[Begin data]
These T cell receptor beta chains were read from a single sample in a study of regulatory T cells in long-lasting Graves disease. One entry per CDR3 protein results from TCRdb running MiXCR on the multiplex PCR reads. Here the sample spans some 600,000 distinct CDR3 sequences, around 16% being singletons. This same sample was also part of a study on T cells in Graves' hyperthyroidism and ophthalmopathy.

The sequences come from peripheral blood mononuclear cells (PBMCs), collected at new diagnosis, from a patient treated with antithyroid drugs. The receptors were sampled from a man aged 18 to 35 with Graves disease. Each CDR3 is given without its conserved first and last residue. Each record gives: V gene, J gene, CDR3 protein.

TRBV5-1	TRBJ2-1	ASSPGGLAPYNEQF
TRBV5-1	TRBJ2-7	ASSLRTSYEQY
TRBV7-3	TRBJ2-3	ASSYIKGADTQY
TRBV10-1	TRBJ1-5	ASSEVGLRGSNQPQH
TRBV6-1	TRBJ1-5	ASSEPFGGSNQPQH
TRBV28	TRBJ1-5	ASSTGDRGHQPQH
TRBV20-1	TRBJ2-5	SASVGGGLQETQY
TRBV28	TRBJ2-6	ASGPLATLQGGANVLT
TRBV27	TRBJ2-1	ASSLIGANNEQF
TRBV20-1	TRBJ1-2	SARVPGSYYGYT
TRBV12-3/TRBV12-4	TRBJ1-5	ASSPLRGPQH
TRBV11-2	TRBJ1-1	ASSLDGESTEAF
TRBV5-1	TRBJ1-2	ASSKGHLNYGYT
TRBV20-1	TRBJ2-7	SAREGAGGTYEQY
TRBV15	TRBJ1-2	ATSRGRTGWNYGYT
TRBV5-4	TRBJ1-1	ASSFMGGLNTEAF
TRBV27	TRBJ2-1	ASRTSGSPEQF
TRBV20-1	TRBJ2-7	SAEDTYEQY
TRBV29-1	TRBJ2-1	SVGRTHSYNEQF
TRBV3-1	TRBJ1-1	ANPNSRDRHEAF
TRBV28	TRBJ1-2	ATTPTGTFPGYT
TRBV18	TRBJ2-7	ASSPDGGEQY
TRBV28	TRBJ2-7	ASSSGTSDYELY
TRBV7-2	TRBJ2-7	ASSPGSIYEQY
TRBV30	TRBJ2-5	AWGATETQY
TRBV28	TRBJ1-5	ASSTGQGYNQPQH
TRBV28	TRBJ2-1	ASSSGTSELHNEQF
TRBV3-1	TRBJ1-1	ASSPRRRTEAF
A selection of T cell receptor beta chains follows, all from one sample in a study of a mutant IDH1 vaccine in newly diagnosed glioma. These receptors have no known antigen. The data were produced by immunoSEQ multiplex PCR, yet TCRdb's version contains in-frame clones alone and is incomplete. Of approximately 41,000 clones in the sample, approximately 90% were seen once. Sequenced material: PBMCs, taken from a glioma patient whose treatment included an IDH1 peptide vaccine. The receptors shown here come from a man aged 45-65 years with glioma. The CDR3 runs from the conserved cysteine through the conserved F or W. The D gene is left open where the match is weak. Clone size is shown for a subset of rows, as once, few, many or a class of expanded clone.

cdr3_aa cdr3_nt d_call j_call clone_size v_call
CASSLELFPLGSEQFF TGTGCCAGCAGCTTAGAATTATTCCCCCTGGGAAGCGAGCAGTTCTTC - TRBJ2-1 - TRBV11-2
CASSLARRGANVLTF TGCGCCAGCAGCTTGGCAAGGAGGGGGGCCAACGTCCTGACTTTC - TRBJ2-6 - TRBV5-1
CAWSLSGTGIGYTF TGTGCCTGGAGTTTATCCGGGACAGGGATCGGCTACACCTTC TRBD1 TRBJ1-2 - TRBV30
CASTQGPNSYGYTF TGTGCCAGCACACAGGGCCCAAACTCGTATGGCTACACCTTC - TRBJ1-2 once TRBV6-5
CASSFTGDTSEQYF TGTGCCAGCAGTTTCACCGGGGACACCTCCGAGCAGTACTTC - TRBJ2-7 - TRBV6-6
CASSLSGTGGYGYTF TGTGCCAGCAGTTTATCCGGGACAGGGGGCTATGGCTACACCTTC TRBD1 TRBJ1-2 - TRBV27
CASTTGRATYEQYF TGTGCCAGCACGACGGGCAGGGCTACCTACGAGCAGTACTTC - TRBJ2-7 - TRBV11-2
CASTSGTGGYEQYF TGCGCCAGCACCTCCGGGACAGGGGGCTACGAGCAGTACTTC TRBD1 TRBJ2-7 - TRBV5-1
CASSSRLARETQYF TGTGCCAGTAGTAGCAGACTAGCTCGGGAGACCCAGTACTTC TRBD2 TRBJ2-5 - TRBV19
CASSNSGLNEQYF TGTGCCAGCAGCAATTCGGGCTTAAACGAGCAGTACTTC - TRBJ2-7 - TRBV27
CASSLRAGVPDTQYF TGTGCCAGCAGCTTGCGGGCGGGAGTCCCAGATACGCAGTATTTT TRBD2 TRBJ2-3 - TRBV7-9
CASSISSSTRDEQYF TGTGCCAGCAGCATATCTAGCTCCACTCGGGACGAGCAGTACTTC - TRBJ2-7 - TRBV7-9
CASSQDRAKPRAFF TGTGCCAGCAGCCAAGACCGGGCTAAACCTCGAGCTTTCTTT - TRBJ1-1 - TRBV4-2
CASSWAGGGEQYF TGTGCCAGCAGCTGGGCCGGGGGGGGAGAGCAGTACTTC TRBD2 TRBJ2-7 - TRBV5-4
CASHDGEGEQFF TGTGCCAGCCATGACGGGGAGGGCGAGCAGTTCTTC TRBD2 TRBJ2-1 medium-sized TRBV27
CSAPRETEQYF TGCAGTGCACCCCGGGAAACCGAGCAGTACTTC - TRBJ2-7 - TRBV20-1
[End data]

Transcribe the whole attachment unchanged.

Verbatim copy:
These T cell receptor beta chains were read from a single sample in a study of regulatory T cells in long-lasting Graves disease. One entry per CDR3 protein results from TCRdb running MiXCR on the multiplex PCR reads. Here the sample spans some 600,000 distinct CDR3 sequences, around 16% being singletons. This same sample was also part of a study on T cells in Graves' hyperthyroidism and ophthalmopathy.

The sequences come from peripheral blood mononuclear cells (PBMCs), collected at new diagnosis, from a patient treated with antithyroid drugs. The receptors were sampled from a man aged 18 to 35 with Graves disease. Each CDR3 is given without its conserved first and last residue. Each record gives: V gene, J gene, CDR3 protein.

TRBV5-1	TRBJ2-1	ASSPGGLAPYNEQF
TRBV5-1	TRBJ2-7	ASSLRTSYEQY
TRBV7-3	TRBJ2-3	ASSYIKGADTQY
TRBV10-1	TRBJ1-5	ASSEVGLRGSNQPQH
TRBV6-1	TRBJ1-5	ASSEPFGGSNQPQH
TRBV28	TRBJ1-5	ASSTGDRGHQPQH
TRBV20-1	TRBJ2-5	SASVGGGLQETQY
TRBV28	TRBJ2-6	ASGPLATLQGGANVLT
TRBV27	TRBJ2-1	ASSLIGANNEQF
TRBV20-1	TRBJ1-2	SARVPGSYYGYT
TRBV12-3/TRBV12-4	TRBJ1-5	ASSPLRGPQH
TRBV11-2	TRBJ1-1	ASSLDGESTEAF
TRBV5-1	TRBJ1-2	ASSKGHLNYGYT
TRBV20-1	TRBJ2-7	SAREGAGGTYEQY
TRBV15	TRBJ1-2	ATSRGRTGWNYGYT
TRBV5-4	TRBJ1-1	ASSFMGGLNTEAF
TRBV27	TRBJ2-1	ASRTSGSPEQF
TRBV20-1	TRBJ2-7	SAEDTYEQY
TRBV29-1	TRBJ2-1	SVGRTHSYNEQF
TRBV3-1	TRBJ1-1	ANPNSRDRHEAF
TRBV28	TRBJ1-2	ATTPTGTFPGYT
TRBV18	TRBJ2-7	ASSPDGGEQY
TRBV28	TRBJ2-7	ASSSGTSDYELY
TRBV7-2	TRBJ2-7	ASSPGSIYEQY
TRBV30	TRBJ2-5	AWGATETQY
TRBV28	TRBJ1-5	ASSTGQGYNQPQH
TRBV28	TRBJ2-1	ASSSGTSELHNEQF
TRBV3-1	TRBJ1-1	ASSPRRRTEAF
A selection of T cell receptor beta chains follows, all from one sample in a study of a mutant IDH1 vaccine in newly diagnosed glioma. These receptors have no known antigen. The data were produced by immunoSEQ multiplex PCR, yet TCRdb's version contains in-frame clones alone and is incomplete. Of approximately 41,000 clones in the sample, approximately 90% were seen once. Sequenced material: PBMCs, taken from a glioma patient whose treatment included an IDH1 peptide vaccine. The receptors shown here come from a man aged 45-65 years with glioma. The CDR3 runs from the conserved cysteine through the conserved F or W. The D gene is left open where the match is weak. Clone size is shown for a subset of rows, as once, few, many or a class of expanded clone.

cdr3_aa cdr3_nt d_call j_call clone_size v_call
CASSLELFPLGSEQFF TGTGCCAGCAGCTTAGAATTATTCCCCCTGGGAAGCGAGCAGTTCTTC - TRBJ2-1 - TRBV11-2
CASSLARRGANVLTF TGCGCCAGCAGCTTGGCAAGGAGGGGGGCCAACGTCCTGACTTTC - TRBJ2-6 - TRBV5-1
CAWSLSGTGIGYTF TGTGCCTGGAGTTTATCCGGGACAGGGATCGGCTACACCTTC TRBD1 TRBJ1-2 - TRBV30
CASTQGPNSYGYTF TGTGCCAGCACACAGGGCCCAAACTCGTATGGCTACACCTTC - TRBJ1-2 once TRBV6-5
CASSFTGDTSEQYF TGTGCCAGCAGTTTCACCGGGGACACCTCCGAGCAGTACTTC - TRBJ2-7 - TRBV6-6
CASSLSGTGGYGYTF TGTGCCAGCAGTTTATCCGGGACAGGGGGCTATGGCTACACCTTC TRBD1 TRBJ1-2 - TRBV27
CASTTGRATYEQYF TGTGCCAGCACGACGGGCAGGGCTACCTACGAGCAGTACTTC - TRBJ2-7 - TRBV11-2
CASTSGTGGYEQYF TGCGCCAGCACCTCCGGGACAGGGGGCTACGAGCAGTACTTC TRBD1 TRBJ2-7 - TRBV5-1
CASSSRLARETQYF TGTGCCAGTAGTAGCAGACTAGCTCGGGAGACCCAGTACTTC TRBD2 TRBJ2-5 - TRBV19
CASSNSGLNEQYF TGTGCCAGCAGCAATTCGGGCTTAAACGAGCAGTACTTC - TRBJ2-7 - TRBV27
CASSLRAGVPDTQYF TGTGCCAGCAGCTTGCGGGCGGGAGTCCCAGATACGCAGTATTTT TRBD2 TRBJ2-3 - TRBV7-9
CASSISSSTRDEQYF TGTGCCAGCAGCATATCTAGCTCCACTCGGGACGAGCAGTACTTC - TRBJ2-7 - TRBV7-9
CASSQDRAKPRAFF TGTGCCAGCAGCCAAGACCGGGCTAAACCTCGAGCTTTCTTT - TRBJ1-1 - TRBV4-2
CASSWAGGGEQYF TGTGCCAGCAGCTGGGCCGGGGGGGGAGAGCAGTACTTC TRBD2 TRBJ2-7 - TRBV5-4
CASHDGEGEQFF TGTGCCAGCCATGACGGGGAGGGCGAGCAGTTCTTC TRBD2 TRBJ2-1 medium-sized TRBV27
CSAPRETEQYF TGCAGTGCACCCCGGGAAACCGAGCAGTACTTC - TRBJ2-7 - TRBV20-1